While Michigan was busy trying to set records for snowfall this winter, I contented myself by trying to identify a record number of tracks in the snowfalls! Here is what (I think) that I found, but if for any reason you believe I’ve mis-identified a set of tracks, please let me know, since I’m hoping this might be helpful for others too. Obviously, the first one we all know: tire tracks! Then…
Deer tracks have cloven hooves, are somewhat oval in shape & 2.5-3″ in length.This is what a deer trail looks like close up.Deer walk in a relatively straight line (as you can see from this trail across our lake), as do members of the feline and canine families. Here are my German shepherd, Abishai’s prints: They are somewhat elongated, have 4 toes, and there’s always a touch of his tail dragging. Dog prints are in the range of 2.25-4″ long usually. Here you can see Abby walking to the right of a trail left by a deer.Red fox tracks are somewhat smaller (2-2.5 “), rounder, and usually leave a more distinct X-shape in the middle. We have a fox in our woods, but we don’t see him often, so I was excited to find his tracks one day!Cats have four round toes (no claws), and a triangular-shaped heel pad. They leave a very small footprint, only about 1.9.” I wonder if this could possibly be a bobcat track, although they’re not common around here. Based on its size, roundness, and the shape of its heel pad, I’m not sure what else it could be, but correct me if I’m wrong and you know what it is.I don’t even try to distinguish song bird tracks, but they make patterns like this.Individually, most song birds’ tracks look like this.We have a flock of wild turkeys that roam our woods. I always think of their tracks as pointing, the opposite direction from the way they’re going.Rabbits, squirrels, and mice all typically have tracks that appear in sets of 4. Here you see a rabbit hopping, and then he took off in a run when Abby saw him!Cotton-tail rabbit prints look like tiny human shoes to me: no claws and only about 1″ in their front feet and 4″ in their hind feet. If often looks like the longer print are “in front,” but it’s really that the rabbit jumps forward so that the back feet land not far from where the front feet were. This bunny was at rest until he took off in a flash to avoid Abby! We have oodles of rabbits, and where there are rabbits, there are usually pellets. There are almost always rabbit tracks along the road, criss-crossing the road, and skirting along the edge of the fields and through the woods.Squirrel tracks have clear claw prints, are rounder and a little smaller (1.5-2.25″).They have 4 clawed toes on their front and five on their hind legs. Here are deer prints with tiny mouse prints running through. The little white- footed mouse have feet that are only 0.25″ in front and 0.75″ in back! Mice leave straight trials that go in and out of snowbanks and lead to tiny holes! However, if you see a squiggly line in a field, you’re more likely seeing the trail of the meadow vole. They create crazy patterns called “vole runs,”and Abby can never figure out what to make of such capricious creatures! Now on to some tracks that are less common. Muskrats have 4 long, spreading toes and leave almost V-shaped footprints. The are aquatic mammals, so if you live near water and see footprints like these, you’re probably tracking a muskrat.The stripped skunk has 5 more rounded toes. The back paws are 1.5″ long andthe same length but wider and have five sharp claws to protect themselves (not that they need it with all their smell power)! Opossums are another critter with very different front and back paws. The front paw is 1.75″ long and leaves a 5-point star design, whereas the back paw is about 2″ long with three very long and one short toe. It seemed all too fitting to find 4-toed, 1″ weasel tracks next to tiny mouse tracks and near a hole into the ground. I don’t know if the mouse made it or not! 🙂 Our friendly (or not so friendly) woodchuck has a nice, broad 2″ front paw print with four spreading toes and a slightly larger 5-toed back foot.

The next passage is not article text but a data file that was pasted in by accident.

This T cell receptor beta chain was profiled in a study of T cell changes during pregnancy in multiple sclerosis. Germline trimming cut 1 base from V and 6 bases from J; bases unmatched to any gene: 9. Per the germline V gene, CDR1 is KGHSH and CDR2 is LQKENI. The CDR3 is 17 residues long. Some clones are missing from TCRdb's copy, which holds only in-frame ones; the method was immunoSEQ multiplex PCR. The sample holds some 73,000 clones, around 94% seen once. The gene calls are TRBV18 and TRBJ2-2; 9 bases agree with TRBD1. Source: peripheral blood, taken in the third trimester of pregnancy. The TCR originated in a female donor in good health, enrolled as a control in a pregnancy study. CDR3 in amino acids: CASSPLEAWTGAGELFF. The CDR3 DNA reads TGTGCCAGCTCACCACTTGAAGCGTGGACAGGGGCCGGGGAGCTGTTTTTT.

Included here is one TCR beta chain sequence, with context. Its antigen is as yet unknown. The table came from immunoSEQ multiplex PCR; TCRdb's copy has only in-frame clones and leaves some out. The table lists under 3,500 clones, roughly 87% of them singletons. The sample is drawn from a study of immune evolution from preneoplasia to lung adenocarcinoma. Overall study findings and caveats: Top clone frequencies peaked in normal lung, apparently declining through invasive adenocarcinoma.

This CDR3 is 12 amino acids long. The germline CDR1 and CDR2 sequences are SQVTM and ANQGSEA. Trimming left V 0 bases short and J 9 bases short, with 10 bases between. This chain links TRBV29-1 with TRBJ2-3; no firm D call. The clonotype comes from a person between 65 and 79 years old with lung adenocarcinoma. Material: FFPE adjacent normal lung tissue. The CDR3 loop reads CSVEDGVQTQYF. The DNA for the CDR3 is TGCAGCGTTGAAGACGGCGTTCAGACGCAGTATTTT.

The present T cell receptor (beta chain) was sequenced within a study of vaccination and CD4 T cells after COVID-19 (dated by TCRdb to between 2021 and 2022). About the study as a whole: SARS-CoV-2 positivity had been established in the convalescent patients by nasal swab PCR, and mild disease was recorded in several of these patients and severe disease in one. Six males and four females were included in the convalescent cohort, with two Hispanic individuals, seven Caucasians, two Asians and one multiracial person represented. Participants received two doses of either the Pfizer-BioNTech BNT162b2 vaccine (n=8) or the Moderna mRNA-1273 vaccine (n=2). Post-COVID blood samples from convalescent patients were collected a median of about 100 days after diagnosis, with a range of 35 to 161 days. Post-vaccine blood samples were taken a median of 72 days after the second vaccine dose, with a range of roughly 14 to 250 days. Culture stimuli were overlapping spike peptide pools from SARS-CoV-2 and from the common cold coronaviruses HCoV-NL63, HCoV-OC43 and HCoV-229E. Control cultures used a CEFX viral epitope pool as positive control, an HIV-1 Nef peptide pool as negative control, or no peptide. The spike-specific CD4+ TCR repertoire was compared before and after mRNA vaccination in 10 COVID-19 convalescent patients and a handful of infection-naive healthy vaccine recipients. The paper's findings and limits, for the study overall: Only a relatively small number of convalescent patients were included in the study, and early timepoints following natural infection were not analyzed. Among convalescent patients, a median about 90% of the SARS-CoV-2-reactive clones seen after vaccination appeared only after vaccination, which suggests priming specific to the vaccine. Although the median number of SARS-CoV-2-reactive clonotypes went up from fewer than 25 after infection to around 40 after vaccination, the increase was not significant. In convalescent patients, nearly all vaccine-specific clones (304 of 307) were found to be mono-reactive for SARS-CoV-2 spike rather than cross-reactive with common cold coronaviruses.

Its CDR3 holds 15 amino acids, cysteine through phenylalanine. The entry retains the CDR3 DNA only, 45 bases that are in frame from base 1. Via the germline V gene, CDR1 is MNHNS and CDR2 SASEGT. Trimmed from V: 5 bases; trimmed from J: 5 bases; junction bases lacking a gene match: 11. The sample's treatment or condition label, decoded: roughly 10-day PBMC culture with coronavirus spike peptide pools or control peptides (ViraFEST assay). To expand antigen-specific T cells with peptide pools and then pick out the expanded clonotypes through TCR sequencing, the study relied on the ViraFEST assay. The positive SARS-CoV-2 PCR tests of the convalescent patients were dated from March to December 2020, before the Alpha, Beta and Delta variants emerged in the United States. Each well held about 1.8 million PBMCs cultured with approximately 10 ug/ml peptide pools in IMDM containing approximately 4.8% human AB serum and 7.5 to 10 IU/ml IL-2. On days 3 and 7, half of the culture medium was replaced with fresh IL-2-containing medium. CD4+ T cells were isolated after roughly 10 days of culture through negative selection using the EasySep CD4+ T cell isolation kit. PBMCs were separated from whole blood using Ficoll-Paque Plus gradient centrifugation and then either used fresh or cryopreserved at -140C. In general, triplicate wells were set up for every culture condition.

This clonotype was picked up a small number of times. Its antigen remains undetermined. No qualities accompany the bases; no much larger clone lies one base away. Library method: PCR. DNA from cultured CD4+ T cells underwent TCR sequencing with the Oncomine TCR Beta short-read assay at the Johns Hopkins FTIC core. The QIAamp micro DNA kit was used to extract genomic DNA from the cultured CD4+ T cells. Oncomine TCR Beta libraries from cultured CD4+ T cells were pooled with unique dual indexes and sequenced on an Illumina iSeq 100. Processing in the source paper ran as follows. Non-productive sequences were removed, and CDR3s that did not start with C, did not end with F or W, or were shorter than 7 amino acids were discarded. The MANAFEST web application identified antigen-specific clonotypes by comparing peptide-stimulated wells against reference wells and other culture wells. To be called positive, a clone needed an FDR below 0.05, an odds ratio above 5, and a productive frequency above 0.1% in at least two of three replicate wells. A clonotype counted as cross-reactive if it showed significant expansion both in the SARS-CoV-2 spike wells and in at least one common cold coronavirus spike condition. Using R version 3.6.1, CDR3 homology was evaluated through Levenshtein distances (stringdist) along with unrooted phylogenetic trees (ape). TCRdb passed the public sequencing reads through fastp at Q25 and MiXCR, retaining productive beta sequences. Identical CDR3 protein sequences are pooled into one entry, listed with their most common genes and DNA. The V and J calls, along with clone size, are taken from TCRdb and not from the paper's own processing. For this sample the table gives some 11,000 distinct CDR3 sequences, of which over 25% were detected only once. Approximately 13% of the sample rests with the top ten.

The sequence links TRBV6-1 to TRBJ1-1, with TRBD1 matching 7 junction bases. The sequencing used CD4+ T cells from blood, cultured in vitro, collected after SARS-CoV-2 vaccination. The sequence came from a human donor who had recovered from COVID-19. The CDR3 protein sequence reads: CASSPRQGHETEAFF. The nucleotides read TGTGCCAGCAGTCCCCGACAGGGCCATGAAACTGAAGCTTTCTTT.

Last of all, are human footprints. This is my boot with Yak Trax to keep me from slipping on the ice. I hope you have fun trying to identify tracks in the snow, and I hope this helps give you some ideas for what you might be seeing. I also hope you take delight in the marvelous diversity in our world and the wonders that God has created for us to enjoy!
“And God created…every living creature that moves…and God saw that it was good” (Genesis 1:21).